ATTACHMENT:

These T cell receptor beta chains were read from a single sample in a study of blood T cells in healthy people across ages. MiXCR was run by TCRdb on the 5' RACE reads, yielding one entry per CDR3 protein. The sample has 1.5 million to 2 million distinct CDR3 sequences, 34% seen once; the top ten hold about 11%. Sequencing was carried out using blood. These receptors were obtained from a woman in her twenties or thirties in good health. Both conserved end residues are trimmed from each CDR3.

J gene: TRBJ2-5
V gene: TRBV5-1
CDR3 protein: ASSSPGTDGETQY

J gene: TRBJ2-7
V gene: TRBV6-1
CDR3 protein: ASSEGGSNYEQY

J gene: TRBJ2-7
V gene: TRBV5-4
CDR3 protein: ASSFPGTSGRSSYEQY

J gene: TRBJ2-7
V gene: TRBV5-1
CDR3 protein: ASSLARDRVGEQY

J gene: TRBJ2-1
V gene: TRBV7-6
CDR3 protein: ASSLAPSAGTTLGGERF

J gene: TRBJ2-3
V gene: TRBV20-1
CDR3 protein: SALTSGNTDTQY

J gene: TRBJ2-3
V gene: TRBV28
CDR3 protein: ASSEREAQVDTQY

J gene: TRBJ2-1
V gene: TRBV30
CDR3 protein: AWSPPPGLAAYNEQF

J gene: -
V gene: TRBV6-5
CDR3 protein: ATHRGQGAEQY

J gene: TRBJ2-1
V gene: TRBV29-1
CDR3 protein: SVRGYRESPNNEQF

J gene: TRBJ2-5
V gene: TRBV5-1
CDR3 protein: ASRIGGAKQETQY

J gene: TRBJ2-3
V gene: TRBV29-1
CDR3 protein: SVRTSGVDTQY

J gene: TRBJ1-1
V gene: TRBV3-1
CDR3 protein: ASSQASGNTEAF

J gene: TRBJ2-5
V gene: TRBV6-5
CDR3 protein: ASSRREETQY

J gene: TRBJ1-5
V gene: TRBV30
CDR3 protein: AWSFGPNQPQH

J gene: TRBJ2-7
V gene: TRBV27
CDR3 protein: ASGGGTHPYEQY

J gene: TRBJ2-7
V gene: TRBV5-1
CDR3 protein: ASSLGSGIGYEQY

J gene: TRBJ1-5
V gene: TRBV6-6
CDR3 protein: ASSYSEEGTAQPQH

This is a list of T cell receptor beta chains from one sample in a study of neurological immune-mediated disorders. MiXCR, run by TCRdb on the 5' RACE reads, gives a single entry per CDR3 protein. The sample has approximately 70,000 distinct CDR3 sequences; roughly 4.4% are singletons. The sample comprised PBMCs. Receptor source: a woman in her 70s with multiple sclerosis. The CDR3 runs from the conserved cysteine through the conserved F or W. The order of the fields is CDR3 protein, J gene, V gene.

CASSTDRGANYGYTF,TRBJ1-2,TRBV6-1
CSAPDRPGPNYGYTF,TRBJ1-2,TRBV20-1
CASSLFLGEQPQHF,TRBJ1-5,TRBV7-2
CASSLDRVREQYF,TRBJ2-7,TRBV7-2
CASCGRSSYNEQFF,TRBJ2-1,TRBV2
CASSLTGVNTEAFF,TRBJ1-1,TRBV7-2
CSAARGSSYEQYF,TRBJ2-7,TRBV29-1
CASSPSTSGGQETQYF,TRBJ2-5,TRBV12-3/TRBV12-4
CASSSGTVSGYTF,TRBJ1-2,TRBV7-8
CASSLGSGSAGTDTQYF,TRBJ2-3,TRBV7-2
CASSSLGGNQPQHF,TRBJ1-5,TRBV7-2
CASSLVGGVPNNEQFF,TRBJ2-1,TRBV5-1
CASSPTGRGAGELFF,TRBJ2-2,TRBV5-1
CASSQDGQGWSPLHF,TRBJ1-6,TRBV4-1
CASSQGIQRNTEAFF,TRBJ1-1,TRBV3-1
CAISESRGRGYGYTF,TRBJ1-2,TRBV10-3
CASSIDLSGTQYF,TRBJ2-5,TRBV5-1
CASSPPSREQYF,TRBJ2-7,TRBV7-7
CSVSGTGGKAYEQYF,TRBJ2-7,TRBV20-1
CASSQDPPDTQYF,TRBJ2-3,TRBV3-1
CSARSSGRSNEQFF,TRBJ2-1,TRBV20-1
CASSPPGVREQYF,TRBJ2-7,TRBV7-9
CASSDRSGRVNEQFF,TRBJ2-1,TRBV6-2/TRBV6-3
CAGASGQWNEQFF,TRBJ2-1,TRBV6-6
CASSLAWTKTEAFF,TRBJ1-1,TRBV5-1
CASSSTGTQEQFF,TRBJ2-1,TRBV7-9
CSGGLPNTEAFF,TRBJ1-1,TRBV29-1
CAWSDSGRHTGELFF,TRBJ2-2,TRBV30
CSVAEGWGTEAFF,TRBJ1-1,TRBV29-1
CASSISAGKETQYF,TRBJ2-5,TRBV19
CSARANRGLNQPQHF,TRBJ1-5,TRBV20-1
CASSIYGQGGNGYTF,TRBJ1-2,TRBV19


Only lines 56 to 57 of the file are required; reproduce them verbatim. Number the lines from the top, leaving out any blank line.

This is a list of T cell receptor beta chains from one sample in a study of neurological immune-mediated disorders. MiXCR, run by TCRdb on the 5' RACE reads, gives a single entry per CDR3 protein. The sample has approximately 70,000 distinct CDR3 sequences; roughly 4.4% are singletons. The sample comprised PBMCs. Receptor source: a woman in her 70s with multiple sclerosis. The CDR3 runs from the conserved cysteine through the conserved F or W. The order of the fields is CDR3 protein, J gene, V gene.

CASSTDRGANYGYTF,TRBJ1-2,TRBV6-1